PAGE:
Like the robot Number 5 from Short Circut, the keyboard glove will need more than the handful of GPIO pins that the trinket provides. About 30 in total.
Now, how do you get more pins on an Arduino? With a SN74HC165N of course!
What is a SN74HC165N you ask? It is a kind of shift register. It converts 8 parallel inputs into a series of pulses which can be read by the Trinket. Even better, you can chain these babies together to read even more inputs!
Now, I warned everyone that I am new to hardware design, and this is a great example. I picked out the parallel-to-serial converter without realizing that all those inputs would need pull-up resistors. Thirty-odd resistors will end up eating a lot more power than using a serial-to-parallel converter. Oh well, this is a learning experience, right?
Here's a picture of me trying out the SN74HC165N:
Reading the pins couldn't be easier! I'll add a snippet of code showing how soon.
I have to apologize for any slowness going forward. My laptop's video card died, and I've been reduced to using my tablet for pretty much everything. I guess we'll see how this goes!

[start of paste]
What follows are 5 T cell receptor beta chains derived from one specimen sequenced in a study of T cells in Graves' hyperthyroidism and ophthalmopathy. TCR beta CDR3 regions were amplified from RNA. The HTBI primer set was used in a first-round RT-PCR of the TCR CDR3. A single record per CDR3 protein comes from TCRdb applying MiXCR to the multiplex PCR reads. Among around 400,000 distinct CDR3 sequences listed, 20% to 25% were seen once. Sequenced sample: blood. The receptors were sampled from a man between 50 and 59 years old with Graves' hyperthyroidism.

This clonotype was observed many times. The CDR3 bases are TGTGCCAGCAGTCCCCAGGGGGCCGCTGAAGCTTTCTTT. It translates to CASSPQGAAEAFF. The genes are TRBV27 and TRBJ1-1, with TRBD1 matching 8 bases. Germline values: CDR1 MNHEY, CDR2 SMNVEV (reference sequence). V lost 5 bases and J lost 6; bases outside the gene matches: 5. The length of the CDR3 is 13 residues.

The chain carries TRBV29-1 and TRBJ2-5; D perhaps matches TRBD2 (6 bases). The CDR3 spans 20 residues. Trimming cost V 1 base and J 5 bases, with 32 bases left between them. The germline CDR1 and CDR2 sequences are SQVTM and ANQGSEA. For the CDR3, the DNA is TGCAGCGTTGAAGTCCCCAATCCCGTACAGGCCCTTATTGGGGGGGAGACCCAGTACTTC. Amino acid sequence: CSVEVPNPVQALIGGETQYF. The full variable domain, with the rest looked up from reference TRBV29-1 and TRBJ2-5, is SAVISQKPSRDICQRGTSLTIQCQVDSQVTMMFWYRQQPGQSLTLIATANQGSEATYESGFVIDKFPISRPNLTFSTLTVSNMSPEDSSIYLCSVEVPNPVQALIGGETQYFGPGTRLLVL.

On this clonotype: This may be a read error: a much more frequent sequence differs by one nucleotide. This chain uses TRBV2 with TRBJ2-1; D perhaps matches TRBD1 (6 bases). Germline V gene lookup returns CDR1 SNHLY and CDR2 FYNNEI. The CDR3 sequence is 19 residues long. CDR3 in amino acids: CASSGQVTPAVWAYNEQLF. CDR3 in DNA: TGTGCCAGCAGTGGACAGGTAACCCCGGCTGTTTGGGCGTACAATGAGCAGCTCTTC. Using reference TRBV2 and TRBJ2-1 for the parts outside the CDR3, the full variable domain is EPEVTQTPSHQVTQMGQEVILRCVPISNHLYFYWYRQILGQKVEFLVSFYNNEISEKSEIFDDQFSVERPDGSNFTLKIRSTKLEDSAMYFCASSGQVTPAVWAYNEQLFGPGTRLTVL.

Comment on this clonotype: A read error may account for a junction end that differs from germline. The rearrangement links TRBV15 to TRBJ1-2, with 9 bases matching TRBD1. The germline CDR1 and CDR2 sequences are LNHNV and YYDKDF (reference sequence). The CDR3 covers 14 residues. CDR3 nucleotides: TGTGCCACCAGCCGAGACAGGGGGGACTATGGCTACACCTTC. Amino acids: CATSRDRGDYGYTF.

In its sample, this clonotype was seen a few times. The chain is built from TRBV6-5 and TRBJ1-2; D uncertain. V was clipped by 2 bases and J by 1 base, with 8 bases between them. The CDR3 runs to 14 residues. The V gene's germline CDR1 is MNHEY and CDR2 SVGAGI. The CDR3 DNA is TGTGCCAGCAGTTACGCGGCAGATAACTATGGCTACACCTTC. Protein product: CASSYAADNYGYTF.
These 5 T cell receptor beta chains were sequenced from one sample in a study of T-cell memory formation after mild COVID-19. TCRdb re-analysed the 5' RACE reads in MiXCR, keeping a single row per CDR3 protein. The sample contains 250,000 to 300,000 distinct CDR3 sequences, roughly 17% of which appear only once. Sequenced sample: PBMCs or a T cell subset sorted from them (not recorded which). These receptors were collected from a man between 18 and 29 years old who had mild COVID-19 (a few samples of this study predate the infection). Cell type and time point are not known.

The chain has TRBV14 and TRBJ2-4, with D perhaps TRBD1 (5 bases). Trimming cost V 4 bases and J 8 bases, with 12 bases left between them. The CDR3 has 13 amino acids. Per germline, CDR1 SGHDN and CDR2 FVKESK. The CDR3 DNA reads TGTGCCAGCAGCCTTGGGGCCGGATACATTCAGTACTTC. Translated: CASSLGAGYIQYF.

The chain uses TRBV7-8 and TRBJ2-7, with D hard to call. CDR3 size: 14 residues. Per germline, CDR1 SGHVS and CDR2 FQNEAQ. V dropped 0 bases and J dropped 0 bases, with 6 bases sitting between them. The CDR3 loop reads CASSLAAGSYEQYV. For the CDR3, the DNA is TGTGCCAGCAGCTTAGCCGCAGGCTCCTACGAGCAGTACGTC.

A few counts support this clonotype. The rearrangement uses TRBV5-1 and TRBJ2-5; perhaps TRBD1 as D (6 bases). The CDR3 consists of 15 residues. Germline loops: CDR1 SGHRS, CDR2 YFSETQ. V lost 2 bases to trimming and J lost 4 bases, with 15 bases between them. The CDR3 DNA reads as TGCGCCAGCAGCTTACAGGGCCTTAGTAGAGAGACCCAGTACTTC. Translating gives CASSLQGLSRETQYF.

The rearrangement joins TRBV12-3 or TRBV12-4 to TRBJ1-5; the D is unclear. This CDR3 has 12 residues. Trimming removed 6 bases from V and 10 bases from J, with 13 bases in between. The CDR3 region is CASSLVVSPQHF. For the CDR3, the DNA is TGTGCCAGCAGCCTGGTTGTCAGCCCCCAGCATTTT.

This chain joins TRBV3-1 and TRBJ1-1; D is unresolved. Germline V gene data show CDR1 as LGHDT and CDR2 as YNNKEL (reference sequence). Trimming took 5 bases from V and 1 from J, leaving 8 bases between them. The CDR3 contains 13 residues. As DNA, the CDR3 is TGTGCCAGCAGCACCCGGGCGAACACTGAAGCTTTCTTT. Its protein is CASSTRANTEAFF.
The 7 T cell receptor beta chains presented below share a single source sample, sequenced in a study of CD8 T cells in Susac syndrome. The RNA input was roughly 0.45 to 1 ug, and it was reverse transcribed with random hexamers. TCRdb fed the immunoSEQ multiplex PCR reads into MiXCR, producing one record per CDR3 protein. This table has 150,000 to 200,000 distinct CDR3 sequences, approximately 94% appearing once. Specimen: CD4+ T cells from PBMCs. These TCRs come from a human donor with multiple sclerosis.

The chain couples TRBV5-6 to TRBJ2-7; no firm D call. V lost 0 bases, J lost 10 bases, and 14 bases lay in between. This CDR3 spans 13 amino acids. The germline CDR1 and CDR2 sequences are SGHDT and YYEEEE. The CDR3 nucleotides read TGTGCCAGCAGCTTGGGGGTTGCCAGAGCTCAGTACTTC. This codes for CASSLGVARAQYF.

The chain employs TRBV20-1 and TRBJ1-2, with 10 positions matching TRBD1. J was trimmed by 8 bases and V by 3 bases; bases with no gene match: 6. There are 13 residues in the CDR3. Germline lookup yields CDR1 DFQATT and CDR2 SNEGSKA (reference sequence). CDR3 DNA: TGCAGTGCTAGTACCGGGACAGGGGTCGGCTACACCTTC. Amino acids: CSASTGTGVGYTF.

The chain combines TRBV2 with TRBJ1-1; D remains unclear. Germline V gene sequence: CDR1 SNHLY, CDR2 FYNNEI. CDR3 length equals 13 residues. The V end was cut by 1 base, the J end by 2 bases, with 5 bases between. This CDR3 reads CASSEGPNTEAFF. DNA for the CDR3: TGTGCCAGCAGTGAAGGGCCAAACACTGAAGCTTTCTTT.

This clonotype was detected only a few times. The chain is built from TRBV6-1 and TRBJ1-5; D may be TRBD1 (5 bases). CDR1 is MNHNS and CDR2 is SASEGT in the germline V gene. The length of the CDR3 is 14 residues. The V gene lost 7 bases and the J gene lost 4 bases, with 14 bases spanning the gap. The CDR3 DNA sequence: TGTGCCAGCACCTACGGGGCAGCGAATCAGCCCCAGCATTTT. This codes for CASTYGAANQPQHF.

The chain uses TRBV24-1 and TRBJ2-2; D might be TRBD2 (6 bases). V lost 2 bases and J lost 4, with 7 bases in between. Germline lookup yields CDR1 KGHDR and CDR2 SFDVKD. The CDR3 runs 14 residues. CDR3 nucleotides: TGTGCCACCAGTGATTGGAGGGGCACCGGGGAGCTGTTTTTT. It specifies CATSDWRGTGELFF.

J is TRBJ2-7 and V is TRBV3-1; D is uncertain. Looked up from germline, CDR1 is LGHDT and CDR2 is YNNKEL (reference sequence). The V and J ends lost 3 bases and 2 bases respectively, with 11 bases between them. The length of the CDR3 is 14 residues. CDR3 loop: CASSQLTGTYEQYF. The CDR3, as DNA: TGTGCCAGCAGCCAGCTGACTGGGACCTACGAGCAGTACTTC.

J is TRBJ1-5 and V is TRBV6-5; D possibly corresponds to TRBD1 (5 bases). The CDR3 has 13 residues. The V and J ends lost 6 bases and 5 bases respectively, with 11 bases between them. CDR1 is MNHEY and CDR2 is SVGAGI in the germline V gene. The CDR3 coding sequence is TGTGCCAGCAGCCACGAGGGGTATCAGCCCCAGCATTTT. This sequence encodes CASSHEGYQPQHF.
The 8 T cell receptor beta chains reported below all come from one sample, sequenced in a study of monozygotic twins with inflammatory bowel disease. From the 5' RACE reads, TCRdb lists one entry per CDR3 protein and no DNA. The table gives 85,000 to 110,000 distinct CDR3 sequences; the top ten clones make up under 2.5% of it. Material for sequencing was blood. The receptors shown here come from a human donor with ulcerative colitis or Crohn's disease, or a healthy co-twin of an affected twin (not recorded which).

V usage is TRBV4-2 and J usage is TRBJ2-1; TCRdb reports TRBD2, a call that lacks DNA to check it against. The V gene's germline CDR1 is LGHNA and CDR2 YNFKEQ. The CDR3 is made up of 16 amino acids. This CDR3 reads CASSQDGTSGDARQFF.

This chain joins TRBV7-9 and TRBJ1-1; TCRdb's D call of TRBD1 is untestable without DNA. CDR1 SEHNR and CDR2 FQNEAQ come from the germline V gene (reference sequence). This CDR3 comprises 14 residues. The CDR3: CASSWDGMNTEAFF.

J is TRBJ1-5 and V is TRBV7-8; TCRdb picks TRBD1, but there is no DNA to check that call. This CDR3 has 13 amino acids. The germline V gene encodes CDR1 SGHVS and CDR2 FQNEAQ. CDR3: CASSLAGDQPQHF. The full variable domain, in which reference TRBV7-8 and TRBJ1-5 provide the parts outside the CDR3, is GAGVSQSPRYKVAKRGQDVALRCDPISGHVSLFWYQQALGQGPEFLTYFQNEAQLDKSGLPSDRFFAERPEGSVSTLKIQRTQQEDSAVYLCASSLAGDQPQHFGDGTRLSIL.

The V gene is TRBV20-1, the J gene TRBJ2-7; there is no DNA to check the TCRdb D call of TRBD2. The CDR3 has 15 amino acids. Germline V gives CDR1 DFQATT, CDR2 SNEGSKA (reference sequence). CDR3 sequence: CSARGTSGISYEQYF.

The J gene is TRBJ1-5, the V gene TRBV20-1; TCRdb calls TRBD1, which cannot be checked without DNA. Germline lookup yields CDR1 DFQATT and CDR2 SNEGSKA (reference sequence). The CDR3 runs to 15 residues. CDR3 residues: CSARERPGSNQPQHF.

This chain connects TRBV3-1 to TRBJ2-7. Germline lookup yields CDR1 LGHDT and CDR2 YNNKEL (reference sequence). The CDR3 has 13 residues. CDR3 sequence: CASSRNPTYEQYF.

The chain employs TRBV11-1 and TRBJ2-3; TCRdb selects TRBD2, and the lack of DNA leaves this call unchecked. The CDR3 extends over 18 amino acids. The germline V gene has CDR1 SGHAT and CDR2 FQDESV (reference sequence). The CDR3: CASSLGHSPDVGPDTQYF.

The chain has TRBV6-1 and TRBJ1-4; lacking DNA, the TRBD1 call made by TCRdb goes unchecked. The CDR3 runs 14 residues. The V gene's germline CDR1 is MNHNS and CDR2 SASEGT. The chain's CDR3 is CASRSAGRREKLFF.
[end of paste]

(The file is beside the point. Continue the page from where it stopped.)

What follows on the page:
More importantly, I've received a bunch of shipments from adafruit with the components for this build. Here, take a look:
On the top, we have the LiPoly backpack add-on for the trinket pro. On the left, we have the 3v trinket pro, middle is a 1200mAh lithium battery, and to the right is the HID bluetooth module. Finally, on the bottom, is the conductive fabric we'll be using to make the buttons.
I am still waiting on the gloves themselves, but for now let the soldering begin!
So, this is my second ever micro-controller project (this was my first), so don't expect too much!
I recently bought a tablet, and realized that it is very inconvenient to use without a keyboard. I've always had the idea of creating a keyboard glove, and the Trinket Everyday Carry Contest turned out to be the perfect motivation.
I'm aware of the Keyglove project, but I don't see a problem with a little competition! And besides, I want a super simple (read: cheap) glove keyboard I don't have to worry about destroying.